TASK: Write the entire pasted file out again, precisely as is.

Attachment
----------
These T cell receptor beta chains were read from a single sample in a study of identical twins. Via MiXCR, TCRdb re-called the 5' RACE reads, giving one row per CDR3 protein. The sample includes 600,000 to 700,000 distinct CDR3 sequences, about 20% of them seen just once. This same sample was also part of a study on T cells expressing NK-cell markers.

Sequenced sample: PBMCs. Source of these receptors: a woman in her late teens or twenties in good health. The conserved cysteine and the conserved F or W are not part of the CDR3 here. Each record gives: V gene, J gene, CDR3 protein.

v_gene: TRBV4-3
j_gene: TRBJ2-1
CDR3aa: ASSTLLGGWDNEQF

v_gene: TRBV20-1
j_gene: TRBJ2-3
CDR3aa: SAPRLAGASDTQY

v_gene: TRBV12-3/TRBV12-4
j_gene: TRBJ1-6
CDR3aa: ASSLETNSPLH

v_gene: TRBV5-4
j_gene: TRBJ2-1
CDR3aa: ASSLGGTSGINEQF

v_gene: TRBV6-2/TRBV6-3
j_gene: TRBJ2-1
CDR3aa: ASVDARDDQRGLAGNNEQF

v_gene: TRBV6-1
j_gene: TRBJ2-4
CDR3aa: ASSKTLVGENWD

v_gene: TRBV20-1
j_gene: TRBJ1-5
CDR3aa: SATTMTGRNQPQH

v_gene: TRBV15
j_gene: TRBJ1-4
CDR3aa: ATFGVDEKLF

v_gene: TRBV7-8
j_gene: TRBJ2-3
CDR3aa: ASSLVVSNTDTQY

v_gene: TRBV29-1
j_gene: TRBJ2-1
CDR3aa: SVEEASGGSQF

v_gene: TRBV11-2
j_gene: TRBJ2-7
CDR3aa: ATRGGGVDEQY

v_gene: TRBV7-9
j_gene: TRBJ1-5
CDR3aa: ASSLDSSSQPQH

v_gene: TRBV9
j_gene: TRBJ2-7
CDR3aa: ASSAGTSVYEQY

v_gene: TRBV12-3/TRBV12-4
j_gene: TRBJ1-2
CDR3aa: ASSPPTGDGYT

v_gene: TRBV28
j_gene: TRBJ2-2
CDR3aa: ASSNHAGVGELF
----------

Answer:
These T cell receptor beta chains were read from a single sample in a study of identical twins. Via MiXCR, TCRdb re-called the 5' RACE reads, giving one row per CDR3 protein. The sample includes 600,000 to 700,000 distinct CDR3 sequences, about 20% of them seen just once. This same sample was also part of a study on T cells expressing NK-cell markers.

Sequenced sample: PBMCs. Source of these receptors: a woman in her late teens or twenties in good health. The conserved cysteine and the conserved F or W are not part of the CDR3 here. Each record gives: V gene, J gene, CDR3 protein.

v_gene: TRBV4-3
j_gene: TRBJ2-1
CDR3aa: ASSTLLGGWDNEQF

v_gene: TRBV20-1
j_gene: TRBJ2-3
CDR3aa: SAPRLAGASDTQY

v_gene: TRBV12-3/TRBV12-4
j_gene: TRBJ1-6
CDR3aa: ASSLETNSPLH

v_gene: TRBV5-4
j_gene: TRBJ2-1
CDR3aa: ASSLGGTSGINEQF

v_gene: TRBV6-2/TRBV6-3
j_gene: TRBJ2-1
CDR3aa: ASVDARDDQRGLAGNNEQF

v_gene: TRBV6-1
j_gene: TRBJ2-4
CDR3aa: ASSKTLVGENWD

v_gene: TRBV20-1
j_gene: TRBJ1-5
CDR3aa: SATTMTGRNQPQH

v_gene: TRBV15
j_gene: TRBJ1-4
CDR3aa: ATFGVDEKLF

v_gene: TRBV7-8
j_gene: TRBJ2-3
CDR3aa: ASSLVVSNTDTQY

v_gene: TRBV29-1
j_gene: TRBJ2-1
CDR3aa: SVEEASGGSQF

v_gene: TRBV11-2
j_gene: TRBJ2-7
CDR3aa: ATRGGGVDEQY

v_gene: TRBV7-9
j_gene: TRBJ1-5
CDR3aa: ASSLDSSSQPQH

v_gene: TRBV9
j_gene: TRBJ2-7
CDR3aa: ASSAGTSVYEQY

v_gene: TRBV12-3/TRBV12-4
j_gene: TRBJ1-2
CDR3aa: ASSPPTGDGYT

v_gene: TRBV28
j_gene: TRBJ2-2
CDR3aa: ASSNHAGVGELF